4th Ward:  Beginning at the mouth of the Sheboygan River, thence west and south along the river to where it strikes 9th Street, thence south on 9th Street to the railroad tracks, then following the railroad tracks west to 12th Street; this is the north boundary.  Starting at 12th Street and the railroad tracks, thence south along 12th Street to Union Avenue, western boundary; Union Avenue east to Lake, on the south; and Lake Michigan on the east.
5th Ward:  The railroad is the northern boundary, 18th Street the western line, Union Avenue on the south, and 12th Street on the east.
6th Ward:  The boundary is as follows:  Sheboygan River on the north, the River and 18th Street on the west, the railroad to 9th Street to the river on the south, and the river on the east.
7th Ward:  Bounded on the north by Geele Avenue, on the west by 18th Street, Sheboygan River on the south, and 13th Street on the east.
8th Ward:  The northern line is Geele Avenue, 13th Street to western line, the alley between Ontario and Niagara on the south is the southern line, and 8th Street is the eastern line.

    You will note from this that the 1st Ward remained about the same except for the southern boundary.  The 2nd Ward was split by 8th Street making wards 2 and 3.  What was formerly the 3rd ward was cut down and made into the 4th ward.  the 5th ward was cut off on the north to form part of the 6th ward, and what was formerly the 4th ward was made into the 7th and 8th wards.

    1891 the next change takes place, by ordinance, a vast amount of land was added to the city increasing its size at least one third.  the boundaries now are as follows:  The corporate line on the north being just north of the Catholic Cemetery from 23rd Street Approximately to the lake.  23rd Street was made the western boundary, while a line just north of Mead Avenue from the lake to 23rd Street was the southern boundary, and the lake on the east.

    The size of the wards was changed considerably as follows:
1st, 7th, and 8th were extended north; the 7th, 6th, and 5th west; and the 5th and 4th, south.  The only wards not to increase in size were the 3rd and 2nd.  This is the way there wards remained until 1927 when a small plot of land was annexed to the northwest section of the city in the 7th ward.  In 1928 another block of land was annexed to the city and added to the 4th ward.  This section was from Mead Avenue south to the Shooting Park and west to 12th Street.  Then again in 1933, we see a change in the interior in the ward lines; they were set as follows:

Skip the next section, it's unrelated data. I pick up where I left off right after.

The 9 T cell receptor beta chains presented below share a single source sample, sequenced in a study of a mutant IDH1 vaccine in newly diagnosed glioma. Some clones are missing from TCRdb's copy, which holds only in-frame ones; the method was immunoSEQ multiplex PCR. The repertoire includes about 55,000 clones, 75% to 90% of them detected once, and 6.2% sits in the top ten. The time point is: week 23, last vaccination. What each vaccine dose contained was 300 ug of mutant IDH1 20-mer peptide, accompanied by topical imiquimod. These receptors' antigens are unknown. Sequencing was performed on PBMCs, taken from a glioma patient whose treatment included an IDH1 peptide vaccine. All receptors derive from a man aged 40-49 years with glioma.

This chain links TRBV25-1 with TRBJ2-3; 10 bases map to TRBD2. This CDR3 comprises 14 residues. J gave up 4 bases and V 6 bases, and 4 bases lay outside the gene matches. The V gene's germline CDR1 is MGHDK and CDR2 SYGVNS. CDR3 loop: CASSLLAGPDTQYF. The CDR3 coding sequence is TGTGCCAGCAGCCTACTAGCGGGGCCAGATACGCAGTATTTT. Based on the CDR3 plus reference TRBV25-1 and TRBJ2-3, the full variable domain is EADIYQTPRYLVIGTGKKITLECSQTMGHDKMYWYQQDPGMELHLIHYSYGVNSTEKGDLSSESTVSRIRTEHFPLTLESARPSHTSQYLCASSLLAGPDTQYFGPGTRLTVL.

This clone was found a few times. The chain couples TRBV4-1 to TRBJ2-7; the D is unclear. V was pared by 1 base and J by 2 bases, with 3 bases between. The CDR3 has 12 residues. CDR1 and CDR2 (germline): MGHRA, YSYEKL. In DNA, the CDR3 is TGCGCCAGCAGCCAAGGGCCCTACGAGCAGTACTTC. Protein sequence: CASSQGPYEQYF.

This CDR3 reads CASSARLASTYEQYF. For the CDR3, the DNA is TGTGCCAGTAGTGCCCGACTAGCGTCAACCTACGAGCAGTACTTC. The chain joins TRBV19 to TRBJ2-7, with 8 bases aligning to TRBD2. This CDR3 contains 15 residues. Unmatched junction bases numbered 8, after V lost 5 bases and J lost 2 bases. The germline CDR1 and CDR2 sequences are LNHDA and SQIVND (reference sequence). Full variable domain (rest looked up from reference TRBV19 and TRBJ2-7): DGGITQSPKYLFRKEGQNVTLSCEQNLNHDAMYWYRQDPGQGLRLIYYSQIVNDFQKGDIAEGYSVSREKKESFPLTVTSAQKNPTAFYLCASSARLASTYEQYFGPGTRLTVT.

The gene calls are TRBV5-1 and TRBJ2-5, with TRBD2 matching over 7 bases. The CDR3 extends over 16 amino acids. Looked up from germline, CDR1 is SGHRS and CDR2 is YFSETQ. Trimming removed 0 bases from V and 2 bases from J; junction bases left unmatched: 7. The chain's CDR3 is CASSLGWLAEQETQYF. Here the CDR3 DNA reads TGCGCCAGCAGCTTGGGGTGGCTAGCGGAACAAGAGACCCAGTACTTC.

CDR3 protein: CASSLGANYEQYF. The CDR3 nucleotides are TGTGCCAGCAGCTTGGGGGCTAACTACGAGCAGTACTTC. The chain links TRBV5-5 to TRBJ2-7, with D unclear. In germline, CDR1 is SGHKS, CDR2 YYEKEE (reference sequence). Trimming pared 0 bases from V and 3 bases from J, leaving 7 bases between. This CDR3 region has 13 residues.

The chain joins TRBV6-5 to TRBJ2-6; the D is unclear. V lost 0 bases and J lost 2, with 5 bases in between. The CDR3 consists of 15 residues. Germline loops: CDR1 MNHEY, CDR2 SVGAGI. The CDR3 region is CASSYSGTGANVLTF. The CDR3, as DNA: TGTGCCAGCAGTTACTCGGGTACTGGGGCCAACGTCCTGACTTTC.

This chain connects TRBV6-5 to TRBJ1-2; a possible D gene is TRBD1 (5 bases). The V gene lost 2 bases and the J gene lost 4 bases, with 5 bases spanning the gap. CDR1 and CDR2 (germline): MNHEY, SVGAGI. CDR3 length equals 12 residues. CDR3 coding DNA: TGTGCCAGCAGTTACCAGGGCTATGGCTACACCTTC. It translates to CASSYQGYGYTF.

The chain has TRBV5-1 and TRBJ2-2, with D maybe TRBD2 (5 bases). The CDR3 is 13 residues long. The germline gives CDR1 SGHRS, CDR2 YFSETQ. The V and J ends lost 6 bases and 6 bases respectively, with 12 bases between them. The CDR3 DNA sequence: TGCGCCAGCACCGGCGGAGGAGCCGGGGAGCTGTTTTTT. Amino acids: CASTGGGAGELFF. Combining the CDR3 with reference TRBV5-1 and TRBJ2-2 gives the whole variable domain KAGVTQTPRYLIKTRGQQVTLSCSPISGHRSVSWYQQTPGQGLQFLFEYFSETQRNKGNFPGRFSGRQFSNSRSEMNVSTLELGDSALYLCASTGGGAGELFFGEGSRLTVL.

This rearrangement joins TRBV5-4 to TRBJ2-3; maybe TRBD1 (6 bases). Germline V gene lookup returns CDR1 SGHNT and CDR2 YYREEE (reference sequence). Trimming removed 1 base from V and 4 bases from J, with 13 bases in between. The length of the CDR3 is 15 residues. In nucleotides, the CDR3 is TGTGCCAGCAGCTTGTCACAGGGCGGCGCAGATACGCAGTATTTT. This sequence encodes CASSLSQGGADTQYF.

1st Ward:  Corporate line on north, 8th Street on west, Huron Avenue on south, and the Lake on the east.
2nd Ward:  Huron Avenue on north, 9th Street to Jefferson Avenue to the river on the west, the river on the south, and the lake on the east.
3rd Ward:  Huron Avenue to 18th Street, thence north to Superior Avenue and west to the city limits (about 23rd Street); the north boundary; 23rd Street on the west; on the south Erie Avenue to 14th Street south to the river to Jefferson Avenue to 9th Street; and on the east 9th Street.
4th Ward:  Mouth of the river to 8th Street, south on 8th Street to the railroad, west on railroad to 11th Street, the north boundary; 11th Street to Mead Avenue to 12th Street, down 12th Street to corporate line, the west; corporate line to lake, the south; and the Lake on the east.
5th Ward:  On the east by 11th Street; on the south Mead Avenue to 12th Street, north on 12th Street to corporate line, and west to boundary; on the west, the west corporate line; and on the north the railroad to 16th Street to Alabama Avenue, east on Alabama to 11th Street.
6th Ward:  On the east and north, 8th Street from the railroad to the river, following the river to 14th Street, north on 14th Street to Erie Avenue and west on Erie Avenue to corporate line (about 23rd Street); 23rd Street on the west; and on the south, from the corporate line east along the railroad to 16th Street, south on 16th Street to railroad, east on railroad to 8th Street.
7th Ward:  North, north corporate line; west, about 23rd Street south to the School section road west to 24th Street, south on 24th Street to 200 feet south of Cleveland Avenue, east on Cleveland to about 23rd Street, south on 23rd Street to Howards Road, south, Howards Road east to 18th Street, south on 18th Street to Huron Avenue, east on Huron to 13th Street; east, 13th Street.
8th Ward:  North, corporate line; west, 13th Street; south, Huron Avenue; and 8th Street, east.

    The next enlargement of the city is in 1935, when 6 separate plots of land were added to the city.  In the 1st ward the present dump and bank on Lake Michigan.  The 2nd, 3rd, 5th, and 8th wards were unchanged.  The Shooting Park was added to the 4th ward.  There was a big addition to the Wildwood Cemetery in the 6th ward, and the Poor Farm was added to the 7th ward.  Outside the city proper, Evergreen Park, Reservoir Park, and the Pest House site were the additions.